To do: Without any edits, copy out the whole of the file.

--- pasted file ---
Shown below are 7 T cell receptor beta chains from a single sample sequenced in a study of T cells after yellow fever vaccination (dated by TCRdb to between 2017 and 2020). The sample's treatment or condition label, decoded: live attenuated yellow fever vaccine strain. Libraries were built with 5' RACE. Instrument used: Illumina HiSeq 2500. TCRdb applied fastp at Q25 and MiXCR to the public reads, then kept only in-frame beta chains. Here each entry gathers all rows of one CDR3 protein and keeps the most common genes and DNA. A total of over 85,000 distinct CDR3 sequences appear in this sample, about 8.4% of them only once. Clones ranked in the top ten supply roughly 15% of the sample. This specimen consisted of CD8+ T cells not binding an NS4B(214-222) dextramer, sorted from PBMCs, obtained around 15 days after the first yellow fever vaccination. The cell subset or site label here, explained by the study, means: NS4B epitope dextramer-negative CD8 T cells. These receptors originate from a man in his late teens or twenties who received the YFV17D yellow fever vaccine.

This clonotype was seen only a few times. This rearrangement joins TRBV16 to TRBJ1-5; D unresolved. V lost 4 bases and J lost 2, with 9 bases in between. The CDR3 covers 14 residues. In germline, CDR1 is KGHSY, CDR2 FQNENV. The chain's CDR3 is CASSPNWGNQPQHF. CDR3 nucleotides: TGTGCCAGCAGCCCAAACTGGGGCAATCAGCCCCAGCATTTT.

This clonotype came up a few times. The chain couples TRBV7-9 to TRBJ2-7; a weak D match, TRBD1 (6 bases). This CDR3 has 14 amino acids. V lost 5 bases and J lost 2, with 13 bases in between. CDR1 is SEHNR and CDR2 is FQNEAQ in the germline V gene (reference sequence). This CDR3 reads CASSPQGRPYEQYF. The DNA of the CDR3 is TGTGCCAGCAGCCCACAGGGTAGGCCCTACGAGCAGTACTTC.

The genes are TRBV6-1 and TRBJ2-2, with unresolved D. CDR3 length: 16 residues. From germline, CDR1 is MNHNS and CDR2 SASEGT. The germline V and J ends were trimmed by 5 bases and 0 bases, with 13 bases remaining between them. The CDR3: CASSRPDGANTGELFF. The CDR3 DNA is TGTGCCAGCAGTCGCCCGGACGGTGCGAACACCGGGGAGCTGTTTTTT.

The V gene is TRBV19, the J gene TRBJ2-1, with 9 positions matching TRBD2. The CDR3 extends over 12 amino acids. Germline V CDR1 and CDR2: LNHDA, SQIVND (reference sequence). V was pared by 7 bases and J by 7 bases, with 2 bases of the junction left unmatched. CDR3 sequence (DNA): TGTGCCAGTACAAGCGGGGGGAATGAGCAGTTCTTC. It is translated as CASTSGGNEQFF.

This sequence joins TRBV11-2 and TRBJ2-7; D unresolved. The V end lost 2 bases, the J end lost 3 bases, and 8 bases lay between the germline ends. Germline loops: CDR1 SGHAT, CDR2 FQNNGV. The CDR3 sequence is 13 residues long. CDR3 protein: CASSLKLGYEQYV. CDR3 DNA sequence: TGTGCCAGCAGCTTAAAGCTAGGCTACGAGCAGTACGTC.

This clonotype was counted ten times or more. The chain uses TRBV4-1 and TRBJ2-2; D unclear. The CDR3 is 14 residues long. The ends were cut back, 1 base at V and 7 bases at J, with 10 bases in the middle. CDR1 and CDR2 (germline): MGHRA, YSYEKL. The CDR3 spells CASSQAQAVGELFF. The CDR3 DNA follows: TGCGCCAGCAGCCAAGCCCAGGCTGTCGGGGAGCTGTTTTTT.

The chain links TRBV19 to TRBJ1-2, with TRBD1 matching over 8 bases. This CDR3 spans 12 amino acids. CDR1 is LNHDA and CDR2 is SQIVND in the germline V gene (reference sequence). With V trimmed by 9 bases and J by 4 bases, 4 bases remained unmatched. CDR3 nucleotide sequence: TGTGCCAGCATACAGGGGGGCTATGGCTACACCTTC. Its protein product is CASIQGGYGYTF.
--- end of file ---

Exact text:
Shown below are 7 T cell receptor beta chains from a single sample sequenced in a study of T cells after yellow fever vaccination (dated by TCRdb to between 2017 and 2020). The sample's treatment or condition label, decoded: live attenuated yellow fever vaccine strain. Libraries were built with 5' RACE. Instrument used: Illumina HiSeq 2500. TCRdb applied fastp at Q25 and MiXCR to the public reads, then kept only in-frame beta chains. Here each entry gathers all rows of one CDR3 protein and keeps the most common genes and DNA. A total of over 85,000 distinct CDR3 sequences appear in this sample, about 8.4% of them only once. Clones ranked in the top ten supply roughly 15% of the sample. This specimen consisted of CD8+ T cells not binding an NS4B(214-222) dextramer, sorted from PBMCs, obtained around 15 days after the first yellow fever vaccination. The cell subset or site label here, explained by the study, means: NS4B epitope dextramer-negative CD8 T cells. These receptors originate from a man in his late teens or twenties who received the YFV17D yellow fever vaccine.

This clonotype was seen only a few times. This rearrangement joins TRBV16 to TRBJ1-5; D unresolved. V lost 4 bases and J lost 2, with 9 bases in between. The CDR3 covers 14 residues. In germline, CDR1 is KGHSY, CDR2 FQNENV. The chain's CDR3 is CASSPNWGNQPQHF. CDR3 nucleotides: TGTGCCAGCAGCCCAAACTGGGGCAATCAGCCCCAGCATTTT.

This clonotype came up a few times. The chain couples TRBV7-9 to TRBJ2-7; a weak D match, TRBD1 (6 bases). This CDR3 has 14 amino acids. V lost 5 bases and J lost 2, with 13 bases in between. CDR1 is SEHNR and CDR2 is FQNEAQ in the germline V gene (reference sequence). This CDR3 reads CASSPQGRPYEQYF. The DNA of the CDR3 is TGTGCCAGCAGCCCACAGGGTAGGCCCTACGAGCAGTACTTC.

The genes are TRBV6-1 and TRBJ2-2, with unresolved D. CDR3 length: 16 residues. From germline, CDR1 is MNHNS and CDR2 SASEGT. The germline V and J ends were trimmed by 5 bases and 0 bases, with 13 bases remaining between them. The CDR3: CASSRPDGANTGELFF. The CDR3 DNA is TGTGCCAGCAGTCGCCCGGACGGTGCGAACACCGGGGAGCTGTTTTTT.

The V gene is TRBV19, the J gene TRBJ2-1, with 9 positions matching TRBD2. The CDR3 extends over 12 amino acids. Germline V CDR1 and CDR2: LNHDA, SQIVND (reference sequence). V was pared by 7 bases and J by 7 bases, with 2 bases of the junction left unmatched. CDR3 sequence (DNA): TGTGCCAGTACAAGCGGGGGGAATGAGCAGTTCTTC. It is translated as CASTSGGNEQFF.

This sequence joins TRBV11-2 and TRBJ2-7; D unresolved. The V end lost 2 bases, the J end lost 3 bases, and 8 bases lay between the germline ends. Germline loops: CDR1 SGHAT, CDR2 FQNNGV. The CDR3 sequence is 13 residues long. CDR3 protein: CASSLKLGYEQYV. CDR3 DNA sequence: TGTGCCAGCAGCTTAAAGCTAGGCTACGAGCAGTACGTC.

This clonotype was counted ten times or more. The chain uses TRBV4-1 and TRBJ2-2; D unclear. The CDR3 is 14 residues long. The ends were cut back, 1 base at V and 7 bases at J, with 10 bases in the middle. CDR1 and CDR2 (germline): MGHRA, YSYEKL. The CDR3 spells CASSQAQAVGELFF. The CDR3 DNA follows: TGCGCCAGCAGCCAAGCCCAGGCTGTCGGGGAGCTGTTTTTT.

The chain links TRBV19 to TRBJ1-2, with TRBD1 matching over 8 bases. This CDR3 spans 12 amino acids. CDR1 is LNHDA and CDR2 is SQIVND in the germline V gene (reference sequence). With V trimmed by 9 bases and J by 4 bases, 4 bases remained unmatched. CDR3 nucleotide sequence: TGTGCCAGCATACAGGGGGGCTATGGCTACACCTTC. Its protein product is CASIQGGYGYTF.